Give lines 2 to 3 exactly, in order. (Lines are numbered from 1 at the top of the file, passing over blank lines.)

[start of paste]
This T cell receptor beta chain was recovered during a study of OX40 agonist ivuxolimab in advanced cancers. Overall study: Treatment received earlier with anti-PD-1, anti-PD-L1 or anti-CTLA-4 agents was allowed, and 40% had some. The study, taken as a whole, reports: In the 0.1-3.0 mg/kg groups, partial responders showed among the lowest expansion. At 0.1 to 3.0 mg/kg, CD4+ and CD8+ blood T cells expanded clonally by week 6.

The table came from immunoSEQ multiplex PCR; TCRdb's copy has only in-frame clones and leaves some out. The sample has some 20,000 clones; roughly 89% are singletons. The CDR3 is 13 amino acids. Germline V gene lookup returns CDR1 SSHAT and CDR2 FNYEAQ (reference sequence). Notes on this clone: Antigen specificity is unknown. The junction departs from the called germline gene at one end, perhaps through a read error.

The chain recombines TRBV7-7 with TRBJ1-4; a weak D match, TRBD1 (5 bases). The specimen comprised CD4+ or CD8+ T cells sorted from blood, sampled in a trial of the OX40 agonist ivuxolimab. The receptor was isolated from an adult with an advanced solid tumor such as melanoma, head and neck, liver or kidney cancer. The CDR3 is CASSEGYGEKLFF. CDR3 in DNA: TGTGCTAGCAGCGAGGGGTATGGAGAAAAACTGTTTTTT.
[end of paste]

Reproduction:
The table came from immunoSEQ multiplex PCR; TCRdb's copy has only in-frame clones and leaves some out. The sample has some 20,000 clones; roughly 89% are singletons. The CDR3 is 13 amino acids. Germline V gene lookup returns CDR1 SSHAT and CDR2 FNYEAQ (reference sequence). Notes on this clone: Antigen specificity is unknown. The junction departs from the called germline gene at one end, perhaps through a read error.

The chain recombines TRBV7-7 with TRBJ1-4; a weak D match, TRBD1 (5 bases). The specimen comprised CD4+ or CD8+ T cells sorted from blood, sampled in a trial of the OX40 agonist ivuxolimab. The receptor was isolated from an adult with an advanced solid tumor such as melanoma, head and neck, liver or kidney cancer. The CDR3 is CASSEGYGEKLFF. CDR3 in DNA: TGTGCTAGCAGCGAGGGGTATGGAGAAAAACTGTTTTTT.